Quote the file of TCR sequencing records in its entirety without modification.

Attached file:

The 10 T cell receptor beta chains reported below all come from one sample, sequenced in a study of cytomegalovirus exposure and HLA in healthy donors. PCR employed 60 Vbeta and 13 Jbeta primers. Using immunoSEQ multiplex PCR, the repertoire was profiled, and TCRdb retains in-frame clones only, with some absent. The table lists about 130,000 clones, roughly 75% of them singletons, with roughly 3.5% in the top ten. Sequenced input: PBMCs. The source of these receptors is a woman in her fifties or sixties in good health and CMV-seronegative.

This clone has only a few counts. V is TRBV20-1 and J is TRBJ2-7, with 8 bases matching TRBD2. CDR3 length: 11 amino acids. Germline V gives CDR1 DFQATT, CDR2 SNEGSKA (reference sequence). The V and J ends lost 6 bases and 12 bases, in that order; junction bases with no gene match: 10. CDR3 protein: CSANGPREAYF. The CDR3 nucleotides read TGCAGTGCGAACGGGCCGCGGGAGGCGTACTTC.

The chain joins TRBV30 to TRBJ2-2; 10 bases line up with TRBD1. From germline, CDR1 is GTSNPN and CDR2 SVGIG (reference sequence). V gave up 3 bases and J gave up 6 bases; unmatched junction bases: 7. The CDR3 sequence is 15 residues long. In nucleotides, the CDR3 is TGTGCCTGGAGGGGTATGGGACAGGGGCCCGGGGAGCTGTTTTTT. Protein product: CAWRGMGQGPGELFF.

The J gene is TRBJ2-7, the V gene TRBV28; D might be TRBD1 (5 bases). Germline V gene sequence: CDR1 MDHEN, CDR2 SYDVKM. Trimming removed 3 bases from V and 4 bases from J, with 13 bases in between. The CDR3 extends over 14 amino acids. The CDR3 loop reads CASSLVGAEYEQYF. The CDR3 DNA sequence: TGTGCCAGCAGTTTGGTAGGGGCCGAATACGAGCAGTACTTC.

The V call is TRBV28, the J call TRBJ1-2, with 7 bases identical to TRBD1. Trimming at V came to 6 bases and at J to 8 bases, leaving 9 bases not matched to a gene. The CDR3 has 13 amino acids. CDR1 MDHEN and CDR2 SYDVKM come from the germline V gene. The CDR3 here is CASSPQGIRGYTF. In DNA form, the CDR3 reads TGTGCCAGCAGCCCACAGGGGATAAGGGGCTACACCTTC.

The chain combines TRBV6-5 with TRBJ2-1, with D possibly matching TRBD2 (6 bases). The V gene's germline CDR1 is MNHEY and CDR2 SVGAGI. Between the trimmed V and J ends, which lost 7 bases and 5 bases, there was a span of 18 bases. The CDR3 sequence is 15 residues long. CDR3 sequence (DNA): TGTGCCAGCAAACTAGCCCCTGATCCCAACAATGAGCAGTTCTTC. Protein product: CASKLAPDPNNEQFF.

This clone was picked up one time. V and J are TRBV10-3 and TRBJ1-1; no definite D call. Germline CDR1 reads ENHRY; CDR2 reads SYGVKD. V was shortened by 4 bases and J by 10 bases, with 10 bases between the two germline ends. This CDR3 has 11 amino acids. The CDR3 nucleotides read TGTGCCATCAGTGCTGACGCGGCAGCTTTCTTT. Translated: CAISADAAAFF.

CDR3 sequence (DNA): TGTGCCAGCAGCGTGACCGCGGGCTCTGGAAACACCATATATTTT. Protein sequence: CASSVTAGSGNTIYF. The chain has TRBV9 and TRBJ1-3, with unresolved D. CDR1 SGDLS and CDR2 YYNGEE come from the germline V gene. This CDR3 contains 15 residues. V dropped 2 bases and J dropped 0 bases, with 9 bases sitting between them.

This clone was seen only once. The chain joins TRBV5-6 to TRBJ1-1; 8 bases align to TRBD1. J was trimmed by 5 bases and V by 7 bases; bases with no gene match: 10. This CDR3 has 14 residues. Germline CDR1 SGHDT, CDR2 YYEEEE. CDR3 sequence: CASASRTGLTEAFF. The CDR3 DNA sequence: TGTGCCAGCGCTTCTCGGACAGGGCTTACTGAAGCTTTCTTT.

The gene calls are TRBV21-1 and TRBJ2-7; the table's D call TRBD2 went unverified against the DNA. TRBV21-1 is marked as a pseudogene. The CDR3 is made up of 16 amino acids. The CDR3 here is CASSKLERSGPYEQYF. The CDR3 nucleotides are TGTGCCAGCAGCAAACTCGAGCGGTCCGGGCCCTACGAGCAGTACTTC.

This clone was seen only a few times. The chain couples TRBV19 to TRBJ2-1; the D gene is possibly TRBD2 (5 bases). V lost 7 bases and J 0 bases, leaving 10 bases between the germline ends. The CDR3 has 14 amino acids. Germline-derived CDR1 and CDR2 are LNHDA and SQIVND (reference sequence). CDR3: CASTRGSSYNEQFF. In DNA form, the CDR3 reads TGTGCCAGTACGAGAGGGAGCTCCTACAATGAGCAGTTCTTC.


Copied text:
The 10 T cell receptor beta chains reported below all come from one sample, sequenced in a study of cytomegalovirus exposure and HLA in healthy donors. PCR employed 60 Vbeta and 13 Jbeta primers. Using immunoSEQ multiplex PCR, the repertoire was profiled, and TCRdb retains in-frame clones only, with some absent. The table lists about 130,000 clones, roughly 75% of them singletons, with roughly 3.5% in the top ten. Sequenced input: PBMCs. The source of these receptors is a woman in her fifties or sixties in good health and CMV-seronegative.

This clone has only a few counts. V is TRBV20-1 and J is TRBJ2-7, with 8 bases matching TRBD2. CDR3 length: 11 amino acids. Germline V gives CDR1 DFQATT, CDR2 SNEGSKA (reference sequence). The V and J ends lost 6 bases and 12 bases, in that order; junction bases with no gene match: 10. CDR3 protein: CSANGPREAYF. The CDR3 nucleotides read TGCAGTGCGAACGGGCCGCGGGAGGCGTACTTC.

The chain joins TRBV30 to TRBJ2-2; 10 bases line up with TRBD1. From germline, CDR1 is GTSNPN and CDR2 SVGIG (reference sequence). V gave up 3 bases and J gave up 6 bases; unmatched junction bases: 7. The CDR3 sequence is 15 residues long. In nucleotides, the CDR3 is TGTGCCTGGAGGGGTATGGGACAGGGGCCCGGGGAGCTGTTTTTT. Protein product: CAWRGMGQGPGELFF.

The J gene is TRBJ2-7, the V gene TRBV28; D might be TRBD1 (5 bases). Germline V gene sequence: CDR1 MDHEN, CDR2 SYDVKM. Trimming removed 3 bases from V and 4 bases from J, with 13 bases in between. The CDR3 extends over 14 amino acids. The CDR3 loop reads CASSLVGAEYEQYF. The CDR3 DNA sequence: TGTGCCAGCAGTTTGGTAGGGGCCGAATACGAGCAGTACTTC.

The V call is TRBV28, the J call TRBJ1-2, with 7 bases identical to TRBD1. Trimming at V came to 6 bases and at J to 8 bases, leaving 9 bases not matched to a gene. The CDR3 has 13 amino acids. CDR1 MDHEN and CDR2 SYDVKM come from the germline V gene. The CDR3 here is CASSPQGIRGYTF. In DNA form, the CDR3 reads TGTGCCAGCAGCCCACAGGGGATAAGGGGCTACACCTTC.

The chain combines TRBV6-5 with TRBJ2-1, with D possibly matching TRBD2 (6 bases). The V gene's germline CDR1 is MNHEY and CDR2 SVGAGI. Between the trimmed V and J ends, which lost 7 bases and 5 bases, there was a span of 18 bases. The CDR3 sequence is 15 residues long. CDR3 sequence (DNA): TGTGCCAGCAAACTAGCCCCTGATCCCAACAATGAGCAGTTCTTC. Protein product: CASKLAPDPNNEQFF.

This clone was picked up one time. V and J are TRBV10-3 and TRBJ1-1; no definite D call. Germline CDR1 reads ENHRY; CDR2 reads SYGVKD. V was shortened by 4 bases and J by 10 bases, with 10 bases between the two germline ends. This CDR3 has 11 amino acids. The CDR3 nucleotides read TGTGCCATCAGTGCTGACGCGGCAGCTTTCTTT. Translated: CAISADAAAFF.

CDR3 sequence (DNA): TGTGCCAGCAGCGTGACCGCGGGCTCTGGAAACACCATATATTTT. Protein sequence: CASSVTAGSGNTIYF. The chain has TRBV9 and TRBJ1-3, with unresolved D. CDR1 SGDLS and CDR2 YYNGEE come from the germline V gene. This CDR3 contains 15 residues. V dropped 2 bases and J dropped 0 bases, with 9 bases sitting between them.

This clone was seen only once. The chain joins TRBV5-6 to TRBJ1-1; 8 bases align to TRBD1. J was trimmed by 5 bases and V by 7 bases; bases with no gene match: 10. This CDR3 has 14 residues. Germline CDR1 SGHDT, CDR2 YYEEEE. CDR3 sequence: CASASRTGLTEAFF. The CDR3 DNA sequence: TGTGCCAGCGCTTCTCGGACAGGGCTTACTGAAGCTTTCTTT.

The gene calls are TRBV21-1 and TRBJ2-7; the table's D call TRBD2 went unverified against the DNA. TRBV21-1 is marked as a pseudogene. The CDR3 is made up of 16 amino acids. The CDR3 here is CASSKLERSGPYEQYF. The CDR3 nucleotides are TGTGCCAGCAGCAAACTCGAGCGGTCCGGGCCCTACGAGCAGTACTTC.

This clone was seen only a few times. The chain couples TRBV19 to TRBJ2-1; the D gene is possibly TRBD2 (5 bases). V lost 7 bases and J 0 bases, leaving 10 bases between the germline ends. The CDR3 has 14 amino acids. Germline-derived CDR1 and CDR2 are LNHDA and SQIVND (reference sequence). CDR3: CASTRGSSYNEQFF. In DNA form, the CDR3 reads TGTGCCAGTACGAGAGGGAGCTCCTACAATGAGCAGTTCTTC.